JAAOS

JAAOS, Volume 26, No. 14


Comprehensive Review of Current Constraining Devices in Total Hip Arthroplasty

Hip instability after total joint arthroplasty is a devastating complication. Appropriate management of instability is a challenge. Three components that are commonly used in these challenging scenarios are constrained liners, constrained tripolar components, and nonconstrained tripolar components. The biomaterials and biomechanics of these devices vary. Surgeons must take into account the risks associated with each of these components and some surgical pearls for their use. A thorough review of the recent literature allows comparison of results addressing the short-, medium-, and long-term survival of each component. Constraining devices are a good option when used in salvage procedures in elderly and/or low-demand patients with hip instability. However, constraining devices should not be used to correct deficiencies in surgical technique or implant placement.

      • Subspecialty:
      • Hip

      • Adult Reconstruction

    Venous Thromboembolism Prophylaxis in Spine Surgery

    Venous thromboembolism (VTE) is a source of morbidity and mortality in patients undergoing orthopaedic surgery. A substantial body of literature supports the use of VTE prophylactic agents in patients undergoing lower extremity surgery. Treatment options include early mobilization, mechanical prophylaxis via pneumatic compression devices, pharmacologic agents, and venous filters. No consensus has been established regarding utilization or timing of VTE prophylaxis measures after spine surgery. The risk of VTE in patients undergoing spine surgery is not well characterized and varies substantially by the procedure and degree of neurologic compromise. In addition, the risk of clinically notable VTE must be weighed against the risk of postoperative bleeding and epidural hematoma after spine surgery. A standardized approach to VTE prophylaxis in patients undergoing spine surgery must take into account the available studies of risk factors, choice of prophylactic agents, and timing of prophylaxis.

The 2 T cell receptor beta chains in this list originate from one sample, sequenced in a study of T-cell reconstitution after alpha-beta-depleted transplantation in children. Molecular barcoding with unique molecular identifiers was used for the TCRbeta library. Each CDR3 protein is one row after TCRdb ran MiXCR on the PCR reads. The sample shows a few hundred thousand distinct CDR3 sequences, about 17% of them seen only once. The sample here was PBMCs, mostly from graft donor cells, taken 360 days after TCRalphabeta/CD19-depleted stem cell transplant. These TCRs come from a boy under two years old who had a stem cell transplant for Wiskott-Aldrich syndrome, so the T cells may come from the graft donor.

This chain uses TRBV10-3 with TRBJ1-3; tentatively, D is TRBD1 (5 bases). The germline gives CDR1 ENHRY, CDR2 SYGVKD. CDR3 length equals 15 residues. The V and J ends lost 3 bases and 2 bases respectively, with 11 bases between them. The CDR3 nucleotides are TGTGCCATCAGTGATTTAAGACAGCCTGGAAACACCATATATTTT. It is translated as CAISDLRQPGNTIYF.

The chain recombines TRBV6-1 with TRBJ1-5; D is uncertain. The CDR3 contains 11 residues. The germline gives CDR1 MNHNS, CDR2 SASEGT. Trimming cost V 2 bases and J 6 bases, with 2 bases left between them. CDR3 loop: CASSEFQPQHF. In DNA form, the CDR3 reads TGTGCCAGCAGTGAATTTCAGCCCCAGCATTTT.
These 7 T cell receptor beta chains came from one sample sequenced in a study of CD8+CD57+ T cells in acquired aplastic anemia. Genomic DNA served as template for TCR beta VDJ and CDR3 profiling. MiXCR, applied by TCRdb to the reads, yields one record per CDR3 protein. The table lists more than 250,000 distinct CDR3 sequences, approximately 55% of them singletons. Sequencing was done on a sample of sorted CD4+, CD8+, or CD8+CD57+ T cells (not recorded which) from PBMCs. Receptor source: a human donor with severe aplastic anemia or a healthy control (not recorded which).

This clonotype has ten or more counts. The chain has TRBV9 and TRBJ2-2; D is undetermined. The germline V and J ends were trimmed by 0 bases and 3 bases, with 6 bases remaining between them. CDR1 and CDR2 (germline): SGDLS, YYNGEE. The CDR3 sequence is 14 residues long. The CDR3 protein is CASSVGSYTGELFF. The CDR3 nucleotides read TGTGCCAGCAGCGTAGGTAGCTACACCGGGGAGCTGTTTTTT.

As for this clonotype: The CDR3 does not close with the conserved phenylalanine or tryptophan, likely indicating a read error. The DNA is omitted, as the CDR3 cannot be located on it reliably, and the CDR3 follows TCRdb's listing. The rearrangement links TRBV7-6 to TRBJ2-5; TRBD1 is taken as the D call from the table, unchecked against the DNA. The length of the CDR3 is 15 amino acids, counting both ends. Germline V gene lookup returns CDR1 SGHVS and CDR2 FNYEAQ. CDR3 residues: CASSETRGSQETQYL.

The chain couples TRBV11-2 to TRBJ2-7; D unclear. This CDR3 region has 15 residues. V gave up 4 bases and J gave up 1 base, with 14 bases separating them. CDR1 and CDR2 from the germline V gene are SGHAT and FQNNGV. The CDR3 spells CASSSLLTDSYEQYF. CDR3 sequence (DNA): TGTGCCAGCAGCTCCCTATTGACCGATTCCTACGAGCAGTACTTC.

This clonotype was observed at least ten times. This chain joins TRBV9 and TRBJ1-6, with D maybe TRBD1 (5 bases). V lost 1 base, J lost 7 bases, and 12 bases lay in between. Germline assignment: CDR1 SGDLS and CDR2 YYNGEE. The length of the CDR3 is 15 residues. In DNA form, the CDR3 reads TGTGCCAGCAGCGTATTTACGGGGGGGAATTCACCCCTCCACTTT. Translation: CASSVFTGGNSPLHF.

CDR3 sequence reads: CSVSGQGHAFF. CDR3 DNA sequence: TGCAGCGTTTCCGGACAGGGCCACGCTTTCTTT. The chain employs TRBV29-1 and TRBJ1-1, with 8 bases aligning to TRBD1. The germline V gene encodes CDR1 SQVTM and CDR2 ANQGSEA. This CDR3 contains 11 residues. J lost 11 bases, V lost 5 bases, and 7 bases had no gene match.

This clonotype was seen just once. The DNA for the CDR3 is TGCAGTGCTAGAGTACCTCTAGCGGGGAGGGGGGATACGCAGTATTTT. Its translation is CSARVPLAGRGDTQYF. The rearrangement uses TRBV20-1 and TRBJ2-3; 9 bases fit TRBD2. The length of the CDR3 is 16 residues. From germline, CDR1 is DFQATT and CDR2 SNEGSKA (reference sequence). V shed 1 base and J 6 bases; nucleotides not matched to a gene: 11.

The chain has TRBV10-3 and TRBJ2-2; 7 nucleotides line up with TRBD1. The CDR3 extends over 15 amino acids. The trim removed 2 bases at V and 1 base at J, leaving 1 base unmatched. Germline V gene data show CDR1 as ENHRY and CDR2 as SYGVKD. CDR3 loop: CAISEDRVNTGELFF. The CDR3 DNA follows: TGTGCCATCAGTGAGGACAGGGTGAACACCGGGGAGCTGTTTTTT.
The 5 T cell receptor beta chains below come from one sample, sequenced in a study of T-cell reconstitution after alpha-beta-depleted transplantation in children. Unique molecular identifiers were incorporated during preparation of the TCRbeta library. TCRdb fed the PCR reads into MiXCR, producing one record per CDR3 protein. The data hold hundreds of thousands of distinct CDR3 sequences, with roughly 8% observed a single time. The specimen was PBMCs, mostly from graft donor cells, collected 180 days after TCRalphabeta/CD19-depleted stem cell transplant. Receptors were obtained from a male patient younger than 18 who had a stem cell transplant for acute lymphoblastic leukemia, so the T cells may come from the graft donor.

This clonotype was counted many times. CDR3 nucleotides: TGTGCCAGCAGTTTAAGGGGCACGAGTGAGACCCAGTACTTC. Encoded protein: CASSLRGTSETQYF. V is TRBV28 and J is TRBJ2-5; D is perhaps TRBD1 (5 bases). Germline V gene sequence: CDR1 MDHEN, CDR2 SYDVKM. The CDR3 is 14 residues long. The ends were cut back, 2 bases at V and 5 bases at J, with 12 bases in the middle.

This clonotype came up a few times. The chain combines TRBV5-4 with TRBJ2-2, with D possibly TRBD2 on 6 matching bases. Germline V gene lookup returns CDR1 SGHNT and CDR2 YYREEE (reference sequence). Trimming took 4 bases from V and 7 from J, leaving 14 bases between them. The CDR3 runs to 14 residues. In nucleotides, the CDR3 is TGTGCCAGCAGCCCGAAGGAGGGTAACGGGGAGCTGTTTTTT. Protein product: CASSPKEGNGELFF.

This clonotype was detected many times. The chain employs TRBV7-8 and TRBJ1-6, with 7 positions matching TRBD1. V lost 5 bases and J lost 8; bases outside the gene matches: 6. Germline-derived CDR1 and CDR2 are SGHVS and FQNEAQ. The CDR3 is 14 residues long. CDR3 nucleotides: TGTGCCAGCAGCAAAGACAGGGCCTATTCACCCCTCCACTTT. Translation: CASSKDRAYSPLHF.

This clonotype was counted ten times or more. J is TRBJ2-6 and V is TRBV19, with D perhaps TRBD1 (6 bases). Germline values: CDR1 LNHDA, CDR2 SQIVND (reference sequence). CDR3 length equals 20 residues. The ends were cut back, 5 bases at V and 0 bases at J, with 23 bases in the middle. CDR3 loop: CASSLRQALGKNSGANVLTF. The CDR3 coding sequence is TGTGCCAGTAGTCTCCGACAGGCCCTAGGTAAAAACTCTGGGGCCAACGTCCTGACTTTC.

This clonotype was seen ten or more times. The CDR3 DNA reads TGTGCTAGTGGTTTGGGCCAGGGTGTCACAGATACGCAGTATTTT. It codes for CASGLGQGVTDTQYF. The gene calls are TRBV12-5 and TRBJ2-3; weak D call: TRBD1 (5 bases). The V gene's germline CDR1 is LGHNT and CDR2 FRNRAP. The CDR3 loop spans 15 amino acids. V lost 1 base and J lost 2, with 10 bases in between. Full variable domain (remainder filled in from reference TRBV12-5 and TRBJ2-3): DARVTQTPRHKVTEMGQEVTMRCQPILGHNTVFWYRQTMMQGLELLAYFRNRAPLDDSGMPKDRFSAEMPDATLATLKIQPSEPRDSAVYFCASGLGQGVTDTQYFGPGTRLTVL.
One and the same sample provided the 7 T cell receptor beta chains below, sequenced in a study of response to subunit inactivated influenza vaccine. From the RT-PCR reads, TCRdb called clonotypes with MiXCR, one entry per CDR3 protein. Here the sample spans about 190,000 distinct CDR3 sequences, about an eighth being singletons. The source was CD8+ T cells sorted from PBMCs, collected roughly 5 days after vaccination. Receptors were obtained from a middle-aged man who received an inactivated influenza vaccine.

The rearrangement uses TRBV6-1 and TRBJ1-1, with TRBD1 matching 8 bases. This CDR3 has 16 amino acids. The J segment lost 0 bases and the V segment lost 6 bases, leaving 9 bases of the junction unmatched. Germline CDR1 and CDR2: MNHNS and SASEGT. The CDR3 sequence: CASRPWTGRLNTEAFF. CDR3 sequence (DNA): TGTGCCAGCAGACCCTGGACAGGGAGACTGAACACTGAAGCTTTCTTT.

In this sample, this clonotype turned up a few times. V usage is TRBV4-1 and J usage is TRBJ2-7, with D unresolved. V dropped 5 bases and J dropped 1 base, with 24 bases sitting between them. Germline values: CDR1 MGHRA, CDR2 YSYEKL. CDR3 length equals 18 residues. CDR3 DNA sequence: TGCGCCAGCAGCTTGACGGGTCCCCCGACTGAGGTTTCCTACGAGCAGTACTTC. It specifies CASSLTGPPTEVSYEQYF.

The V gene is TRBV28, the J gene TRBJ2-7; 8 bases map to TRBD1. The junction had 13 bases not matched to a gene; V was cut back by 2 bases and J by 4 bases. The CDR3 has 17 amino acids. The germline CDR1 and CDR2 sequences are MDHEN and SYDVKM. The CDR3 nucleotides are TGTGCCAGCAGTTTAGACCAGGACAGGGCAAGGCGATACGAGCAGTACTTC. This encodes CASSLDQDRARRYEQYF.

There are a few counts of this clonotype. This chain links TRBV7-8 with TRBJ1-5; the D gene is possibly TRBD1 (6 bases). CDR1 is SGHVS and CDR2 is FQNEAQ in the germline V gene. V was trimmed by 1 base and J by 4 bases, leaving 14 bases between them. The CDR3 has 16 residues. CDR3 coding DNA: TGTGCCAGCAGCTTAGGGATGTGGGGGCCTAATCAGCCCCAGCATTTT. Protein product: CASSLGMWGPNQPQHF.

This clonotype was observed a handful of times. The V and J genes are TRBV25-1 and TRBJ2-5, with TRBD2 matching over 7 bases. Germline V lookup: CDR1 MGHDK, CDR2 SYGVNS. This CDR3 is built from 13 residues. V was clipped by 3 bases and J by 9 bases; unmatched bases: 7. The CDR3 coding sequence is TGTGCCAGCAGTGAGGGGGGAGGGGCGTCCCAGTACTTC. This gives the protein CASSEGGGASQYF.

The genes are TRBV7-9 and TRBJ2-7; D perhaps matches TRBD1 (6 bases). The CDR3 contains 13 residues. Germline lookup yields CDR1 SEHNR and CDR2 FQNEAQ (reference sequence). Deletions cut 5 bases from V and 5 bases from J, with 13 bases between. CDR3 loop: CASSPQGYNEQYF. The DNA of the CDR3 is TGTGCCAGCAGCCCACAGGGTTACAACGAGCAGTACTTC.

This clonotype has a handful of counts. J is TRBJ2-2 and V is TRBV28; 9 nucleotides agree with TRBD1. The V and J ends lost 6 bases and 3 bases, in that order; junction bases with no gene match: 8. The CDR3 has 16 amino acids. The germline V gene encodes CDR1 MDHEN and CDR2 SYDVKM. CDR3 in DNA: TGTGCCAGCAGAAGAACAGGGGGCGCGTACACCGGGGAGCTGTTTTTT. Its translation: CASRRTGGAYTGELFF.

• Subspecialty:
        • Spine

        • Spine

      Reverse-reamed Intercalary Allograft: A Surgical Technique

      Allograft reconstruction of large segmental intercalary bone defects after tumor resection is a well-accepted surgical technique. Although results generally have been satisfactory, nonunion at the allograft-host bone junction site remains a notable concern. Various reports have described attempts to enhance junctional healing with a variety of complex osteotomies, often complicating an already complex procedure. The use of an innovative reverse reaming technique can decrease the level of intraoperative difficulty mating the allograft-host junction and theoretically may improve junctional healing by enhancing stability and increasing the contact surface area.

          • Subspecialty:
          • General Orthopaedics

          • Musculoskeletal Oncology

          • Foot and Ankle

        Extremity War Injuries XII: Homeland Defense as a Translation of War Lessons Learned

        The 12th Extremity War Injuries Symposium focused on issues related to the transitions in medical care that are occurring as the focus of the war on terror changes. The symposium highlighted the results of Department of Defense–funded research in musculoskeletal injury, the evolution of combat casualty care, and the readiness of the fighting force. Presentations and discussions focused on force readiness of both troops and their medical support as well as the maintenance of the combat care expertise that has been developed during the previous decade of conflict.